Another Australian Open has come and gone, and just as it was in 2011 and 2012, the closing images were of Novak Djokovic lifting the trophy. The World #1 defeated Andy Murray 67(2), 76(3), 63 62 to capture his third consecutive title Down Under, which hadn't been done in the Open Era.
Djokovic looked like the better player in the first set by a slim margin, but it was the Scot who came through clutch in the tiebreak. At the start of the second, Murray had a 0-40 lead and a chance to stretch his lead, but he could not convert. That would prove to be costly as Djokovic ran away with the tiebreaker to even things up at one set all. After the tiebreak, Murray received a visit to the trainer, which would be a sign of what was to come
Djokovic and Murray are the two best returners in the game, but the match featured 31 consecutive holds before the Serb broke at 4-3 in the third. He'd go on to hold and took a one-set lead. Murray was struggling physically in the 4th set and Djokovic rode his momentum like a wave, en route to a pretty undramatic finish, unlike last year's 5 hour 53 minute final.
Djokovic confirmed that his best (and favourite) surface is the hard court on Rod Laver Arena. He did not drop serve in the final, and wasn't broken in the tournament after Tomas Berdych broke him in the second set of their quarterfinal clash. The final wasn't the cleanest of matches, as Murray hit 29 winners to 46 errors, while Djokovic hit 47 winners to 61 errors. A key number was 35/41, the amount of points won when the #1 came to the net.
Djokovic and Murray play such a similar style that the match wasn't the most exciting to watch, but it was incredible to see them hold serve for two and a half sets, considering their amazing returns. It wasn't as if they were serving lights out, either - for the match, Novak only served at 63% and Andy served at 60%.
In the end, the turning point came in the second set tiebreaker, when a feather came onto the court before Murray was about to serve a 2nd ball. He stopped to pick it up, and then he double faulted. He also apparently suffered from blisters on his foot and didn't seem to be moving well in the fourth set. Combine his poorer movement with Djokovic raising the level of his game, and it's no surprise the Serb won 9 of the last 11 games of the match.
Not an unexpected result in the end. Djokovic is the best player on the Australian Open plexicushion and Murray needed to be much better than he was if he was going to stop the three-peat. Sure, he played a solid first two sets and had he broken at the start of the second, things could have been different, but I knew the longer the match went, the more it favoured the defending champion. Why? Because Andy was two days removed from a physical and tiring 4-hour match with Federer.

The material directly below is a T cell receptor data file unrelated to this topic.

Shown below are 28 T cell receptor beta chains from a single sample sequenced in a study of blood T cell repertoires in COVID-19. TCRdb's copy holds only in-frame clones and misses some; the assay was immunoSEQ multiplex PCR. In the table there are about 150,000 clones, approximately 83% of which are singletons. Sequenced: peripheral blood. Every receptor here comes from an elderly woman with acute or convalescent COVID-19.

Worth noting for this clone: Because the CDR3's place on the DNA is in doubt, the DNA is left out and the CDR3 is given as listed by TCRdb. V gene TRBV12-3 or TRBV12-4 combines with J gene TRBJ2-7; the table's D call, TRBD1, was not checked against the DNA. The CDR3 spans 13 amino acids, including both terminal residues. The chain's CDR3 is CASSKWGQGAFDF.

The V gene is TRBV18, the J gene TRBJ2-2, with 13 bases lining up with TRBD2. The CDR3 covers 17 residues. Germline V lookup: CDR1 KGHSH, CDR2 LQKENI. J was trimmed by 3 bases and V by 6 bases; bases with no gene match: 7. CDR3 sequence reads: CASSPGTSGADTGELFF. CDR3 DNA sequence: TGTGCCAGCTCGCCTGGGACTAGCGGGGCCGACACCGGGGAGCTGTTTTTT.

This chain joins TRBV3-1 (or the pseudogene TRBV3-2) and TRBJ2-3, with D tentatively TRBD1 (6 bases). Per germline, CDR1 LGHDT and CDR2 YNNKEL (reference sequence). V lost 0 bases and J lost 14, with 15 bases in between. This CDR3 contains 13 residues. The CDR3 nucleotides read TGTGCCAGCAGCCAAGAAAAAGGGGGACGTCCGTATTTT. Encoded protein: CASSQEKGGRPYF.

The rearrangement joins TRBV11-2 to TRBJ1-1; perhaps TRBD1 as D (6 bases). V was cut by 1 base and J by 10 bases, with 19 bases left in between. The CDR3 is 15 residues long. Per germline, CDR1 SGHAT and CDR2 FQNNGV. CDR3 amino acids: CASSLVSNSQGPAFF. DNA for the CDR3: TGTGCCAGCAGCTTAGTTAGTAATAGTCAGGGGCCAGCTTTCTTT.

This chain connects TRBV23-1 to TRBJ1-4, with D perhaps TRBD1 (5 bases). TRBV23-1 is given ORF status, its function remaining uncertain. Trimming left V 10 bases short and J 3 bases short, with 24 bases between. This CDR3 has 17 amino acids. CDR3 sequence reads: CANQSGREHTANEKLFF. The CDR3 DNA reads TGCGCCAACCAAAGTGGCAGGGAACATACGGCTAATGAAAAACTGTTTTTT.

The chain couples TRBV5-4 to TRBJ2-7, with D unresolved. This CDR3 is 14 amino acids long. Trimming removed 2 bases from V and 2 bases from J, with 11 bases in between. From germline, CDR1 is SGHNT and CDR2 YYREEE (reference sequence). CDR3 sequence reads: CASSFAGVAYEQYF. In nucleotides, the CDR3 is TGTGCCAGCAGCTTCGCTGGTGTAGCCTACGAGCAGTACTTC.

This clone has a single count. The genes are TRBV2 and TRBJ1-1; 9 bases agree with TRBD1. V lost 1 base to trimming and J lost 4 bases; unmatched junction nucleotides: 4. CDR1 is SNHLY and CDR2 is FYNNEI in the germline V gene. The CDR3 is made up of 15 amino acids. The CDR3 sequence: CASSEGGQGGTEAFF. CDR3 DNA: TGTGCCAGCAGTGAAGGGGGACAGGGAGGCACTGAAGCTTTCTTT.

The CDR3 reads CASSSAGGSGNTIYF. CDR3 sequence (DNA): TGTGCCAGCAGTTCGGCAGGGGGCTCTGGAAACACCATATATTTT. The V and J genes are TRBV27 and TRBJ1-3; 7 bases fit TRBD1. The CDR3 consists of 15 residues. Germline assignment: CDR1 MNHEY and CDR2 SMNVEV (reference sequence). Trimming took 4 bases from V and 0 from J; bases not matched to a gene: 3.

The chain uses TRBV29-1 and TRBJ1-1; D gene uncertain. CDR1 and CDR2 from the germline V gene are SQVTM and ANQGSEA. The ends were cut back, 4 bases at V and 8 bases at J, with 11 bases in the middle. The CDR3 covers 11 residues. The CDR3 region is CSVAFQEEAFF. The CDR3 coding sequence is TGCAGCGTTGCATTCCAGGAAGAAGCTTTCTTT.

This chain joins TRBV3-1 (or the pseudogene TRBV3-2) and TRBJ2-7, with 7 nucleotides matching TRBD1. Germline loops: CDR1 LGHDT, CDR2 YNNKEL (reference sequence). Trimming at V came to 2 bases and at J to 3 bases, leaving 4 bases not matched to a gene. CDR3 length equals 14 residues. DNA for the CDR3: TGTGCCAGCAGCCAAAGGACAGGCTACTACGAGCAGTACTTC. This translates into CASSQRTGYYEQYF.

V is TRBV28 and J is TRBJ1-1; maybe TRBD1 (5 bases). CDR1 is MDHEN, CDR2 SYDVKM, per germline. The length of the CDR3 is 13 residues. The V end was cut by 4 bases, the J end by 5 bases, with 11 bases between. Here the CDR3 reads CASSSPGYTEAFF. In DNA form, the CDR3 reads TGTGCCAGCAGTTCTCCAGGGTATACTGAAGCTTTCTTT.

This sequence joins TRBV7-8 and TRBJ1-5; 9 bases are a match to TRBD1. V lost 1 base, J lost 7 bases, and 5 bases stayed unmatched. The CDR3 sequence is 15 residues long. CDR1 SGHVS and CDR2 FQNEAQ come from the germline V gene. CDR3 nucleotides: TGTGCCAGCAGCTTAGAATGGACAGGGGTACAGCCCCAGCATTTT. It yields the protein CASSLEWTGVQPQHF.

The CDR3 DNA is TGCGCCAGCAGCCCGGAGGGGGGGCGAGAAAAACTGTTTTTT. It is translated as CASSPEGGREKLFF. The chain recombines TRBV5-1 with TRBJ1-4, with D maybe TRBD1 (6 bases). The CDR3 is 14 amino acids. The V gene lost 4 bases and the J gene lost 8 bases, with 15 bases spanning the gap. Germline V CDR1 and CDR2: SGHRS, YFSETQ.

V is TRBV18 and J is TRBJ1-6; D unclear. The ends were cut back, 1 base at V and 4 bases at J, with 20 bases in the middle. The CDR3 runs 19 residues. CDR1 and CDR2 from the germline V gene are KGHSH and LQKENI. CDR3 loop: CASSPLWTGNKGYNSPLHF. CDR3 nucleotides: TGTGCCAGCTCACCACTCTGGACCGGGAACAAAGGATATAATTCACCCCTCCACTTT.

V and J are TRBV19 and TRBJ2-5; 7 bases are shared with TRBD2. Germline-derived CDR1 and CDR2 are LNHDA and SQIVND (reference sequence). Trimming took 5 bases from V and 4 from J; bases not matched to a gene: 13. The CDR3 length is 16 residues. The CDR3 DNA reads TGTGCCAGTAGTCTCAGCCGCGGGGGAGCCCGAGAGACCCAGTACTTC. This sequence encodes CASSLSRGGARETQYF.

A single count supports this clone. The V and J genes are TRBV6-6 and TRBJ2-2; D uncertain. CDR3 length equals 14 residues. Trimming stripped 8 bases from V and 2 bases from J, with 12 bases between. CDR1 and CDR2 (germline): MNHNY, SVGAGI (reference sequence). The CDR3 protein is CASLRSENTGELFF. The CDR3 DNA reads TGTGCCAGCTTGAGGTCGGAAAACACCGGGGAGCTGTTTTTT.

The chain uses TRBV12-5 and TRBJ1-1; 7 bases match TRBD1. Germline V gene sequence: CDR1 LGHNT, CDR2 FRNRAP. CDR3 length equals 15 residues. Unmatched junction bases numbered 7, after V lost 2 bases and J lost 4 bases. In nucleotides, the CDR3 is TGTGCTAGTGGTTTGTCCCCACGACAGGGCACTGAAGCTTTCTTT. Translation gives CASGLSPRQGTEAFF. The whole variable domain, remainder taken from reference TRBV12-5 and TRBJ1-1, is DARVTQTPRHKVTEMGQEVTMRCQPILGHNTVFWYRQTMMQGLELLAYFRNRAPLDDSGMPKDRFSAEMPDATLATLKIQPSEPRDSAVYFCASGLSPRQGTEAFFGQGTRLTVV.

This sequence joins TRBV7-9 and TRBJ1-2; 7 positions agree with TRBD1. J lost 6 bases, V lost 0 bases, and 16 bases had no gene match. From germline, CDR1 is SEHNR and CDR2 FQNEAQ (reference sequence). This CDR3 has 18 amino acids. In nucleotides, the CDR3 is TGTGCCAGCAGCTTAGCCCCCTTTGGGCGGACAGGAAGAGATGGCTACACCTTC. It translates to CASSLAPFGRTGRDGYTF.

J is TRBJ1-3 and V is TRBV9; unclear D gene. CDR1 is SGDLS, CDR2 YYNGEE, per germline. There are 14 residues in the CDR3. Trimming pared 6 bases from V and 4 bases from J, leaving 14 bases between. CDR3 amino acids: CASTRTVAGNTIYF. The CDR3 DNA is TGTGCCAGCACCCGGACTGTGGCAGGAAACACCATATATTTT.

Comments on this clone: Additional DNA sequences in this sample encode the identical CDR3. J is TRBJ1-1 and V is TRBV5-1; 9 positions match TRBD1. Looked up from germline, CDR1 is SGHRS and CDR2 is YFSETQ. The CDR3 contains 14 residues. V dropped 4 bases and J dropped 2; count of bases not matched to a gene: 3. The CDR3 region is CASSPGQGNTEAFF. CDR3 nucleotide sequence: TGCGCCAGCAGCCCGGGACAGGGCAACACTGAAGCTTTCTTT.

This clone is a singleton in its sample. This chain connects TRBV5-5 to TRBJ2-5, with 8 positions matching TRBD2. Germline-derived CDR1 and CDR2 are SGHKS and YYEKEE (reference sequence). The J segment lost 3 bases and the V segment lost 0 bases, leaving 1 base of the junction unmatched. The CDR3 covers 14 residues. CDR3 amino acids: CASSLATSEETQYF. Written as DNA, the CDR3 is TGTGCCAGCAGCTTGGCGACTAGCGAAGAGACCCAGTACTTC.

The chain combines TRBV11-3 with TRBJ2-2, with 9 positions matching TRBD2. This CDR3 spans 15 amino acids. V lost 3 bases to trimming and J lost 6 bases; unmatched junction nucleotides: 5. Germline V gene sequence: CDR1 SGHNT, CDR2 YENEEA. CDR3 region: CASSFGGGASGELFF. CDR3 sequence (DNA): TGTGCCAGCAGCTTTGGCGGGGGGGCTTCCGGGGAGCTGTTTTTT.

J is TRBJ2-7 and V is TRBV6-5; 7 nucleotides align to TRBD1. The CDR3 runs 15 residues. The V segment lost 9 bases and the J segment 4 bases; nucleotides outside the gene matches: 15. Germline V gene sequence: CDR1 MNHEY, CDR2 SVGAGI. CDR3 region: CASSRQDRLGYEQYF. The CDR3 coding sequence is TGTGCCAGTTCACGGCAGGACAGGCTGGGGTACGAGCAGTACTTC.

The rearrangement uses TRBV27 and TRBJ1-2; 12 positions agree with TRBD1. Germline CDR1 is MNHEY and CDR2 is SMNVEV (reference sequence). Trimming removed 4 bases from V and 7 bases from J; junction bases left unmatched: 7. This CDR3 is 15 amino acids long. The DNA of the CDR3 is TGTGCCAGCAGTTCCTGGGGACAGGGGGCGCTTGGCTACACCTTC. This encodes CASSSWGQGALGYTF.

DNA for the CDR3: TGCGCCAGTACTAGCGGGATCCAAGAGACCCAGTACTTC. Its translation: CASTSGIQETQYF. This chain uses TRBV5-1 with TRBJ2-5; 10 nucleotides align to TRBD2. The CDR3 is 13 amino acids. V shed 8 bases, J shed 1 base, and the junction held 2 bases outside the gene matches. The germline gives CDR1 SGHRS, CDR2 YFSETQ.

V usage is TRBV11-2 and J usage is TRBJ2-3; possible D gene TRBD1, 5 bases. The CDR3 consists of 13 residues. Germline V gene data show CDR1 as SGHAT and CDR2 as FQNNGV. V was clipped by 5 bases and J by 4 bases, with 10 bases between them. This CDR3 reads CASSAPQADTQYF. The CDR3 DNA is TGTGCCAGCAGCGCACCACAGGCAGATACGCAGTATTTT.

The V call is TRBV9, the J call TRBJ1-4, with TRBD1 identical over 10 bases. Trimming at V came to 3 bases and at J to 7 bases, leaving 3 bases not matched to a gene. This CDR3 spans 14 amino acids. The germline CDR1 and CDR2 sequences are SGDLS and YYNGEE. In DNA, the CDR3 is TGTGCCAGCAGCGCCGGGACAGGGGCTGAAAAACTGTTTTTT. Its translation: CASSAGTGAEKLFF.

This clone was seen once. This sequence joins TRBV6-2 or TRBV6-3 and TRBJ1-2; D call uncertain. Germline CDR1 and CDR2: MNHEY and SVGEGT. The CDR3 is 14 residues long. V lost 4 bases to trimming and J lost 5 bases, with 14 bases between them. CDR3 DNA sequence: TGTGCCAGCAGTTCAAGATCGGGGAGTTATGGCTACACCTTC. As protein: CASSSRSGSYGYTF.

Even though Andy was the better player throughout his semifinal match, it still took everything Andy had to get by Roger - a less than stellar Roger, no less. Even though Andy was dominating on serve and controlling many of the baseline rallies, he was still worn down by Roger's complex and varietal game, as so many are.
Playing Roger is a unique experience because he has so many options out there on the court. As an opponent, you not only have to worry about moving side to side, as is the case in many baseline-oriented matches today, but you also have to be wary of moving forward and coming off the baseline. When he's at his best, Roger is always giving his opponents different looks, and he rarely gives a guy any opportunity to find any rhythm.
Now, I understand that in the Fed/Andy semifinal, it was not Roger who has playing his best game - far from it. However, it was a 4-hour match, and the physicality of the contest was still a major factor during Murray's physical struggles in the final. It came to the point where I thought that Roger would have given Novak a better fight because Andy was in no shape to handle the long baseline exchanges after the second set.
Anyway, Djokovic has proven once again that he's the best in the world right now and is undeniably the best hard court player. Murray established himself as the second best on hard courts, although I think he's second-best on slow courts whereas Roger is probably the best or at least on par with Djokovic on faster courts (yes, Novak is great on faster courts as well).
I am looking forward to the rest of the year and it should be very intriguing no matter whether you are a fan of Federer, Djokovic, Murray, Nadal, or even guys like Tsonga, Ferrer, and del Potro, who will all still be there to push the top guys and hopefully improve and break through (Tsonga and Delpo especially).
Anyway, congratulations to Djokovic, whom I have gained a lot of respect for in the last year. He is a great champion and handles himself very well. He is a worthy ambassador to the game and everyone else should be scared if he can continue to improve his already imperious game.
An Australian Open wrap-up will come soon,
This is my tennis blog, Lefty Advantage. Tennis is my biggest passion in life and I started this site to discuss the great game. I mainly follow the career of Roger Federer, but I truly love watching all tennis, whether it be the final of a Grand Slam or a junior tournament on the other side of the world.
I have played tennis for 13 years. If you ever met me, I could talk your head off about all things tennis for hours on end if you would let me. Welcome, and enjoy the writing!